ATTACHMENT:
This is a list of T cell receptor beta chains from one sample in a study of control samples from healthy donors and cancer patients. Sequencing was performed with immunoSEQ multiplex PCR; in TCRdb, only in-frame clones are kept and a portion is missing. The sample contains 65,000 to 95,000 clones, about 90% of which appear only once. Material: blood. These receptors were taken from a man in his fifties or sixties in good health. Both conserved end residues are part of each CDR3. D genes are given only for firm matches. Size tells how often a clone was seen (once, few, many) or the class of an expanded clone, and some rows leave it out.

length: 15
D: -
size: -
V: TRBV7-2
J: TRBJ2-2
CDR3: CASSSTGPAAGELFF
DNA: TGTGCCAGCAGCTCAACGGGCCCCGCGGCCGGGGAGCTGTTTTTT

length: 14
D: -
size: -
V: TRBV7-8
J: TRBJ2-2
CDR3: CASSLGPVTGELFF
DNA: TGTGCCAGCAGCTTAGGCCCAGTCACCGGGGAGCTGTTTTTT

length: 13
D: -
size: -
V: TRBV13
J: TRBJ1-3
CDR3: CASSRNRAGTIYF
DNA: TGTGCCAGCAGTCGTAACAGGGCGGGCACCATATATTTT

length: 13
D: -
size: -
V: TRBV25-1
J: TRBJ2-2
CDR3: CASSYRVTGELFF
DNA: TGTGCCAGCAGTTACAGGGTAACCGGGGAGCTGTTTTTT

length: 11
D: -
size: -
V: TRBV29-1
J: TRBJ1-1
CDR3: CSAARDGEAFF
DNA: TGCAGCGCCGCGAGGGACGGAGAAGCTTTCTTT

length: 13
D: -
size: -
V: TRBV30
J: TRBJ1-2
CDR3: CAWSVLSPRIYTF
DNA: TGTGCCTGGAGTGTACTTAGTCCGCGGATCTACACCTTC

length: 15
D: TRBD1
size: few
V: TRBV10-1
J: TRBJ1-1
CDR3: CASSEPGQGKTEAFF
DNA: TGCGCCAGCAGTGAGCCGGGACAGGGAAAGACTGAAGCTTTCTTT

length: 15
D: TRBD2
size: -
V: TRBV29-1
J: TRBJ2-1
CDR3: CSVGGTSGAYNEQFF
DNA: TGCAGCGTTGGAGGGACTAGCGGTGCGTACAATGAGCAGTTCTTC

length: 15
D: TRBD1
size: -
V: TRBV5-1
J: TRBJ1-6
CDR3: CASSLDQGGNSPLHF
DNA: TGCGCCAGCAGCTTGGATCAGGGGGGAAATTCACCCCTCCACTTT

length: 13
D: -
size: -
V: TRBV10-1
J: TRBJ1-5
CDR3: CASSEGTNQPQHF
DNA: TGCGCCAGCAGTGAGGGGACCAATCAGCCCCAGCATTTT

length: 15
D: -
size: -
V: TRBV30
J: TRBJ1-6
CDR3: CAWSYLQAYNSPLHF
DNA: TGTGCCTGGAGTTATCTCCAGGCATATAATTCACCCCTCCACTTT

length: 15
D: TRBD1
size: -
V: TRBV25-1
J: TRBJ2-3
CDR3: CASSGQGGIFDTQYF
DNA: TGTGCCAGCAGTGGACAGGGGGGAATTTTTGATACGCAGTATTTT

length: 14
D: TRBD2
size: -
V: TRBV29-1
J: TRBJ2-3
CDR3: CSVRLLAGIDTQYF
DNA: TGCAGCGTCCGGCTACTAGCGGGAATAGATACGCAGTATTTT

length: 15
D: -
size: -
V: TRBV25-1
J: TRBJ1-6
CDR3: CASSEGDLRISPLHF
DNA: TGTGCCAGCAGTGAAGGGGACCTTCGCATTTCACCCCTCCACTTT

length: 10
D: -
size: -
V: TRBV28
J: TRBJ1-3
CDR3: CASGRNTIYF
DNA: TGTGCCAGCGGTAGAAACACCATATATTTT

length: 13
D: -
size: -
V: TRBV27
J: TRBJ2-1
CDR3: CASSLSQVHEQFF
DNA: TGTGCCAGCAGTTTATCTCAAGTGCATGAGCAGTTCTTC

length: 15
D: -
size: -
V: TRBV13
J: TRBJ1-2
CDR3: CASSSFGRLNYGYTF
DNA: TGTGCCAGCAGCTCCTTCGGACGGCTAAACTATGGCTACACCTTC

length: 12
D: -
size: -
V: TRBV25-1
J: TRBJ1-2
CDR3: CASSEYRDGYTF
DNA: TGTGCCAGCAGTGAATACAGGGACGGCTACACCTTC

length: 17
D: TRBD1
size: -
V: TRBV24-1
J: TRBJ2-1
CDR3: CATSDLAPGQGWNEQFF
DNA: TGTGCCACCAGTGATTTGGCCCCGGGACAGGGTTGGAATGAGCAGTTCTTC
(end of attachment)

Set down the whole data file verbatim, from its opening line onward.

This is a list of T cell receptor beta chains from one sample in a study of control samples from healthy donors and cancer patients. Sequencing was performed with immunoSEQ multiplex PCR; in TCRdb, only in-frame clones are kept and a portion is missing. The sample contains 65,000 to 95,000 clones, about 90% of which appear only once. Material: blood. These receptors were taken from a man in his fifties or sixties in good health. Both conserved end residues are part of each CDR3. D genes are given only for firm matches. Size tells how often a clone was seen (once, few, many) or the class of an expanded clone, and some rows leave it out.

length: 15
D: -
size: -
V: TRBV7-2
J: TRBJ2-2
CDR3: CASSSTGPAAGELFF
DNA: TGTGCCAGCAGCTCAACGGGCCCCGCGGCCGGGGAGCTGTTTTTT

length: 14
D: -
size: -
V: TRBV7-8
J: TRBJ2-2
CDR3: CASSLGPVTGELFF
DNA: TGTGCCAGCAGCTTAGGCCCAGTCACCGGGGAGCTGTTTTTT

length: 13
D: -
size: -
V: TRBV13
J: TRBJ1-3
CDR3: CASSRNRAGTIYF
DNA: TGTGCCAGCAGTCGTAACAGGGCGGGCACCATATATTTT

length: 13
D: -
size: -
V: TRBV25-1
J: TRBJ2-2
CDR3: CASSYRVTGELFF
DNA: TGTGCCAGCAGTTACAGGGTAACCGGGGAGCTGTTTTTT

length: 11
D: -
size: -
V: TRBV29-1
J: TRBJ1-1
CDR3: CSAARDGEAFF
DNA: TGCAGCGCCGCGAGGGACGGAGAAGCTTTCTTT

length: 13
D: -
size: -
V: TRBV30
J: TRBJ1-2
CDR3: CAWSVLSPRIYTF
DNA: TGTGCCTGGAGTGTACTTAGTCCGCGGATCTACACCTTC

length: 15
D: TRBD1
size: few
V: TRBV10-1
J: TRBJ1-1
CDR3: CASSEPGQGKTEAFF
DNA: TGCGCCAGCAGTGAGCCGGGACAGGGAAAGACTGAAGCTTTCTTT

length: 15
D: TRBD2
size: -
V: TRBV29-1
J: TRBJ2-1
CDR3: CSVGGTSGAYNEQFF
DNA: TGCAGCGTTGGAGGGACTAGCGGTGCGTACAATGAGCAGTTCTTC

length: 15
D: TRBD1
size: -
V: TRBV5-1
J: TRBJ1-6
CDR3: CASSLDQGGNSPLHF
DNA: TGCGCCAGCAGCTTGGATCAGGGGGGAAATTCACCCCTCCACTTT

length: 13
D: -
size: -
V: TRBV10-1
J: TRBJ1-5
CDR3: CASSEGTNQPQHF
DNA: TGCGCCAGCAGTGAGGGGACCAATCAGCCCCAGCATTTT

length: 15
D: -
size: -
V: TRBV30
J: TRBJ1-6
CDR3: CAWSYLQAYNSPLHF
DNA: TGTGCCTGGAGTTATCTCCAGGCATATAATTCACCCCTCCACTTT

length: 15
D: TRBD1
size: -
V: TRBV25-1
J: TRBJ2-3
CDR3: CASSGQGGIFDTQYF
DNA: TGTGCCAGCAGTGGACAGGGGGGAATTTTTGATACGCAGTATTTT

length: 14
D: TRBD2
size: -
V: TRBV29-1
J: TRBJ2-3
CDR3: CSVRLLAGIDTQYF
DNA: TGCAGCGTCCGGCTACTAGCGGGAATAGATACGCAGTATTTT

length: 15
D: -
size: -
V: TRBV25-1
J: TRBJ1-6
CDR3: CASSEGDLRISPLHF
DNA: TGTGCCAGCAGTGAAGGGGACCTTCGCATTTCACCCCTCCACTTT

length: 10
D: -
size: -
V: TRBV28
J: TRBJ1-3
CDR3: CASGRNTIYF
DNA: TGTGCCAGCGGTAGAAACACCATATATTTT

length: 13
D: -
size: -
V: TRBV27
J: TRBJ2-1
CDR3: CASSLSQVHEQFF
DNA: TGTGCCAGCAGTTTATCTCAAGTGCATGAGCAGTTCTTC

length: 15
D: -
size: -
V: TRBV13
J: TRBJ1-2
CDR3: CASSSFGRLNYGYTF
DNA: TGTGCCAGCAGCTCCTTCGGACGGCTAAACTATGGCTACACCTTC

length: 12
D: -
size: -
V: TRBV25-1
J: TRBJ1-2
CDR3: CASSEYRDGYTF
DNA: TGTGCCAGCAGTGAATACAGGGACGGCTACACCTTC

length: 17
D: TRBD1
size: -
V: TRBV24-1
J: TRBJ2-1
CDR3: CATSDLAPGQGWNEQFF
DNA: TGTGCCACCAGTGATTTGGCCCCGGGACAGGGTTGGAATGAGCAGTTCTTC